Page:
With the recent departure of Alain Perrin and age-old “managerless teams are more dangerous” myth clearly in their minds, Pompey’s early endeavours suggested that we had a game on our hands; the unpredictable LuaLua produced a twenty yard swerving drive which tested both the reflexes and fingertips of Petr Cech, although more often than not the Congolese striker’s footwork looked more inspired by Courage Best than George and for long periods the home side were as toothless as caretaker manager Joe Jordan in his 70’s heyday. Once our midfield had gradually taken control of the game, Crespo’s beautifully poached opener from Ferreira’s speculative long range effort on twenty-seven minutes was further proof that Hernan rarely does ‘ordinary’ goals; his departure before the end of the first half with Drogba still absent is something of a worry with only the patient yet inexperienced Carlton Cole and the currently more midfield-minded Gudjohnsen as cover for the front line.

Joe Cole’s trickery finally paid off midway through the second half; the bamboozled Stefanovic mistimed his tackle in the box and Lampard tucked away the resultant penalty in his record-breaking 160th consecutive Premiership game. 2-0 Chelsea with Portsmouth looking less likely to be the first team to put a second half goal past Cech in the league this season than any other opposition we have faced so far; whoever becomes their ninth manager since Milan Mandaric took over in 1999 will do well to keep them out of the relegation places come next May. Our overall performance was nothing more than effective, but three wins in a row and clean sheets throughout with seven goals scored is a good way to bounce back from a ‘blip’; the Blue machine may not be purring just yet but it is ticking over nicely as the traditionally tricky month of December approaches. Mourinho has stated that those who believe Chelsea can be bullied and kicked off the pitch need to revise their game plans and James Beattie’s proclamation that these West London playboys “don’t like it up ‘em” looks as full of holes as the back of the net that he hits so infrequently.

Elsewhere, the redtops got themselves into a lather over the revelations in Jimmy Floyd Hasselbaink’s autobiography (revelations with an added journalistic twist, of course) that the club made illegal payments to the team after reaching the semi-finals of the 2003/4 Champions League at Arsenal’s expense. The article below says it all; the club has denied any wrongdoing, going as far as to suggest that Jimmy has potentially bought both the game and Chelsea into disrepute by making such a statement.

Fame or publicity by association is an inevitable by-product of success; the culture has blighted football for many years and it is one that we are only now becoming accustomed to ourselves; George Best himself summed it up perfectly, once remarking that “You could sell stair-rods to bungalow owners if you put my name on them.” Much the same applies to the name of anything or anyone either successful or even just vaguely newsworthy; at the moment it happens to be Chelsea. Under normal circumstances the recent release of Charlton’s annual report and accounts with its modern-day spin-speak about core values, development and a creditable 11th place finish last season would have barely made a ripple on the news wires; add mention of Chelsea’s financial power (what would the books look like minus £10m for Scott Parker, we wonder?) and a diatribe about the death of competition it has supposedly caused and Sky Sports News had something to chew upon for the rest of the day. Had Jimmy released his book when Leeds looked to be going the way of the dodo, any half-scandalous anecdotes from his time at Elland Road relating to Peter Ridsdale’s financial profligacy would have been plastered across the back pages; if Peter Kenyon really does want to boost revenues, he should start charging for use of our name as a promotional tool — Roman would recoup his investment in no time. He’d better start doing so quickly; apparently we’ve been fined £30,000 for letting West Ham fans throw objects at Mateja Kezman last October — the Bank of Abramovich is clearly open for business in the rather blinkered eyes of the football authorities.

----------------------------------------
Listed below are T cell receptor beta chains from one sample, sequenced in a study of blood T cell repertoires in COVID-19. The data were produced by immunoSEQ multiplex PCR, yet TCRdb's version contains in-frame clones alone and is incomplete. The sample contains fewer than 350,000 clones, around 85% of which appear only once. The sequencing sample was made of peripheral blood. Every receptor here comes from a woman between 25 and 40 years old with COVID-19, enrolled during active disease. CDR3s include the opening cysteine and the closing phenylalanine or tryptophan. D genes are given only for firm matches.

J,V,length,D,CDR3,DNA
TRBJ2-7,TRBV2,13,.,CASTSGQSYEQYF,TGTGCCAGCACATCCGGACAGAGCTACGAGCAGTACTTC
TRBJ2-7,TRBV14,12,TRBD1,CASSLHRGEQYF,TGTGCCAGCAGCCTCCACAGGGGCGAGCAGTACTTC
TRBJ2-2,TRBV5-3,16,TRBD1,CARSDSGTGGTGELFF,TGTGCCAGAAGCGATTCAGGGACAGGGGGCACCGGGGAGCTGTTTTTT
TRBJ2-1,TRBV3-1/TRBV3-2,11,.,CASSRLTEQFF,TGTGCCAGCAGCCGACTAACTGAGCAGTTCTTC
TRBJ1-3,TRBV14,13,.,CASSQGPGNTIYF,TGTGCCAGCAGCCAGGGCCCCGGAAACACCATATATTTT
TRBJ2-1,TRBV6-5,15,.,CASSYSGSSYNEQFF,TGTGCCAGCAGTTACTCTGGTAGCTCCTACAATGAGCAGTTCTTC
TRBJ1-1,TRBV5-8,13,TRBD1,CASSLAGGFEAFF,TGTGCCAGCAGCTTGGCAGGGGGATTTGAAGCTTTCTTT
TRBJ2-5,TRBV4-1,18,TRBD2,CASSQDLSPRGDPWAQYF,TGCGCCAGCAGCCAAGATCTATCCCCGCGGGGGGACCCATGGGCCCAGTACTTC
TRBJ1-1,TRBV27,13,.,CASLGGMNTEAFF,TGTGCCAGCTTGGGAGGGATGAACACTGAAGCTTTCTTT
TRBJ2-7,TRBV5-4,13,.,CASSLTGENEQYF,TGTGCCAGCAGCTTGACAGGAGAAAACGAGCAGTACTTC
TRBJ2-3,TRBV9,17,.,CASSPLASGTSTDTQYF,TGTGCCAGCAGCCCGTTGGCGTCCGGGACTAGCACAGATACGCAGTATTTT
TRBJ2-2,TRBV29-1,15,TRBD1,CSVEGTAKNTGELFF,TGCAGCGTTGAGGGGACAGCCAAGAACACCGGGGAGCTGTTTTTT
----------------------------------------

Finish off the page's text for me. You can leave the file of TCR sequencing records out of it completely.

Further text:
Next Saturday sees the start of a run of three home games in eight days; the bread and butter of fixtures against a Middlesboro side who look as unpredictable after their European exertions as the old Chelsea did (ah, the heady days of heroics home and away against AC Milan followed by defeats at Watford and Derby…) and the now slightly shaky looking Wigan either side of the juicy filling of a not-too meaningless who-tops-the-group Champions League game with the Red Scousers for the umpteenth time this year. I wonder what revolutionary ‘system’ Rafa “I know how to play Chelsea” Benitez has worked out this time?